England and the Commonwealth - Maxicours

England and the Commonwealth

  • Découvrir un aspect de la notion d'étude territoire et mémoire
  • Approfondir ses connaissances sur l'organisation du Commonwealth
Points clés
  • Lord Rosebery est le premier à employer le terme Commonwealth pour désigner l'Empire britannique, en 1884.
  • Même si les pays qui le composaient ont pris leur indépendance, le Commonwealth existe encore en tant qu'organisation de 54 pays, presque tous d'anciennes colonies.
  • Le but qu'ils poursuivent en s'associant est de maintenir la paix et d'encourager la liberté et le progrès.
  • Actuellement, ils œuvrent pour l'égalité des sexes, la lutte contre le réchauffement climatique, la recherche médicale sur le coronavirus.
1. Introduction

The term “Commonwealth” was first used by Liberal politician Lord Rosebery in Adelaide, Australia, in 1884 when he referred to the British Empire as “a Commonwealth of Nations”. Since its creation, the situation has changed a lot between Britain and its colonies. Indeed, as the years went by, more and more countries emancipated from England and though they continued to owe allegiance to the King or Queen, the United Kingdom did not rule over them anymore. Later, other countries refused to owe allegiance to the British monarch but agreed to stay members of the Commonwealth.

We can consider that modern Commonwealth started in 1949. But what are the relationships that England and the Commonwealth members maintain today?

2. Modern Commonwealth

Modern Commonwealth was born in 1949 when India became a republic but though they were now independent from England they wanted to remain a member of the association. Their request was accepted and it was no longer compulsory to owe allegiance to the British Crown.

The Commonwealth is now a voluntary association of 54 independent countries that you can find in Africa, Asia, the Americas, Europe and the Pacific. Almost all of them were formerly British colonies, but not necessarily. For example, the last 2 countries to join - Rwanda and Mozambique - have no historical ties with England. The association is based on democratic principles and each country, big or small, has the same weight. Consequently, Lesotho’s voice is as important as Canada’s or Australia’s.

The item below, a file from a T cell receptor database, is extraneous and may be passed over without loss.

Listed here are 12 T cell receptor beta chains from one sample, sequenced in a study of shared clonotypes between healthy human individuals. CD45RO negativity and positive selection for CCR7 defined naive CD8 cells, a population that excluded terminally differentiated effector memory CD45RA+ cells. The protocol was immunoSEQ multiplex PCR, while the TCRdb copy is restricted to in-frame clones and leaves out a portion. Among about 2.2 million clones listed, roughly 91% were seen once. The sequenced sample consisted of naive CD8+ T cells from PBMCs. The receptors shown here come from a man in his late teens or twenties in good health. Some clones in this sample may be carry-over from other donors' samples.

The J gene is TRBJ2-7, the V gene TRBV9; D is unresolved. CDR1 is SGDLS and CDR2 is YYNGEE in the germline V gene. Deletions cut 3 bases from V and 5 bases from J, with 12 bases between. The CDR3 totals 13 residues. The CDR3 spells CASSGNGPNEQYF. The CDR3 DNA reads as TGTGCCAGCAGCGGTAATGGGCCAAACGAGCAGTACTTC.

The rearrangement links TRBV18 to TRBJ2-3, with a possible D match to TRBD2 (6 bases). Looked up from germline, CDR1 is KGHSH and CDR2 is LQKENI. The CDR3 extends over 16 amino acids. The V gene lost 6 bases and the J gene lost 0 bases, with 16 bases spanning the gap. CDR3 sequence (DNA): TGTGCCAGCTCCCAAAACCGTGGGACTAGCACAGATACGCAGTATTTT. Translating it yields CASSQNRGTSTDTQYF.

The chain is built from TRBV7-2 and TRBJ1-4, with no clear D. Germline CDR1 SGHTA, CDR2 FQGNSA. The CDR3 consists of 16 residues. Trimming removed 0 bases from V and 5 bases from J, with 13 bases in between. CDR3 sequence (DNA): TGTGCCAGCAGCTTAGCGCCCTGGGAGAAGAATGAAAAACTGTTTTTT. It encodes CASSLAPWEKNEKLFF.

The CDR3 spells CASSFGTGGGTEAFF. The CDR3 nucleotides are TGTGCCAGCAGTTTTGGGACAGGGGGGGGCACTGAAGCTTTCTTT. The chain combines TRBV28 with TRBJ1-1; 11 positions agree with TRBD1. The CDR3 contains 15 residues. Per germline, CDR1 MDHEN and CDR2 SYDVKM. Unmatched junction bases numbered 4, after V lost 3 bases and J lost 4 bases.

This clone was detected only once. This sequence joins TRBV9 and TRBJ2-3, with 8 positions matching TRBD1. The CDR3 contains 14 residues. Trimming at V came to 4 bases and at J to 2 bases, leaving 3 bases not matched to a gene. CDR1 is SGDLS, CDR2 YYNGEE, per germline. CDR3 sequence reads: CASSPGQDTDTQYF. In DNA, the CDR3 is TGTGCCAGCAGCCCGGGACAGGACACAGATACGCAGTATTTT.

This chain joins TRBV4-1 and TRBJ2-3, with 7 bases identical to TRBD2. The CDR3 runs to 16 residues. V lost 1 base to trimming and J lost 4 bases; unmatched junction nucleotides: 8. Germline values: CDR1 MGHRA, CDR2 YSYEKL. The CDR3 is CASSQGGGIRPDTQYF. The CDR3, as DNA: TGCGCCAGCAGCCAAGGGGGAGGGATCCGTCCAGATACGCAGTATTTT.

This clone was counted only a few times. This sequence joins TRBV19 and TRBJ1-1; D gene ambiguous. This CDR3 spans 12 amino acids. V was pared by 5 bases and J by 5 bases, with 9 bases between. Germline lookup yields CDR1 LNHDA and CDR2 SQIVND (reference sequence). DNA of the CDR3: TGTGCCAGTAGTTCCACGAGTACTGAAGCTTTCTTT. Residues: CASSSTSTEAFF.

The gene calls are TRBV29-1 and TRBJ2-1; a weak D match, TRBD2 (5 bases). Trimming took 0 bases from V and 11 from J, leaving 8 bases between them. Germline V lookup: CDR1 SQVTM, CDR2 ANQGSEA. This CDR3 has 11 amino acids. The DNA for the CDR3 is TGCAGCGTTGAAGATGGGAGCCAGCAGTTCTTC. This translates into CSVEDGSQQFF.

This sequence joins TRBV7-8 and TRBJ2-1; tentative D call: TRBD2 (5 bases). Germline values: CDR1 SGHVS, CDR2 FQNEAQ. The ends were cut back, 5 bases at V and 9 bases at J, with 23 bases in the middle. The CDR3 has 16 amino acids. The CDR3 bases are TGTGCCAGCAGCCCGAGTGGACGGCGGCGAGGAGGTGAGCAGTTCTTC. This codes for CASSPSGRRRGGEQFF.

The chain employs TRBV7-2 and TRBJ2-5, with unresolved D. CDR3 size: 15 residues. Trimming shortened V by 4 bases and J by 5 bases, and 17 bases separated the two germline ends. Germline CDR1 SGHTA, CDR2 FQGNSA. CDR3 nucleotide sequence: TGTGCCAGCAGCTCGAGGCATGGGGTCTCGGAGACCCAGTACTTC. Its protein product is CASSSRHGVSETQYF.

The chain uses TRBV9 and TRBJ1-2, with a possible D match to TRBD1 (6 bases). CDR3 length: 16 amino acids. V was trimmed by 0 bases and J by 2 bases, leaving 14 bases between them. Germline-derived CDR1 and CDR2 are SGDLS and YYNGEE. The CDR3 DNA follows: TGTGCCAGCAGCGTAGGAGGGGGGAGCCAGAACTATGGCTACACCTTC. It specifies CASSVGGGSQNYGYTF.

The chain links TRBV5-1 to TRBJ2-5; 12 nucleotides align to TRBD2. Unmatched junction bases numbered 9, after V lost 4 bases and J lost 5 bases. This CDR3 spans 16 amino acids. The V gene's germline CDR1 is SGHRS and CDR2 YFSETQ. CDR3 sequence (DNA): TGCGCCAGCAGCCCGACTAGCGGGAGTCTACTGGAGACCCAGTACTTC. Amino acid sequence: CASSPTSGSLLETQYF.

According to leaders, Commonwealth members are "free and equal members of the Commonwealth of Nations, freely co-operating in the pursuit of peace, liberty and progress".
3. Its Role

The Commonwealth is an organisation which aims at maintaining international co-operation and trade links between people all over the world. Agreements are signed between the members and the role of the Commonwealth is to:

  • protect the environment and ensure that its members make a sustainable use of natural resources
  • develop trade and economic relationships
  • see that democracy is respected
  • help the old and the young, fight gender inequality and develop education, health and sport
  • support the smallest states and solve the problems they face

The members meet every two years and discuss important issues (as seen above) so as to find solutions if something goes wrong or affects a member. In 2020 the Commonwealth:

  • supported Zambia and Belize to enhance climate action
  • helped Tonga receive adaptation planning grant
  • helped Mauritian farmers adapt to climate changes
  • helped countries fight crime together
  • developed technological methods to tackle coronavirus
  • ...

The Commonwealth is thus a very important organization whose role must not be belittled because it helps millions of people in the world.

4. Conclusion

Since 1949 and the signing of the London Declaration, the Commonwealth has seen the number of its members grow from 8 to 54! Its impact on the population is enormous and the leaders are committed to ensuring achievement, progress and prosperity to their members, what they manage to do as effectively as possible. Their association demonstrates that unity makes strength in a world where, economically and socially, isolation is more and more difficult.

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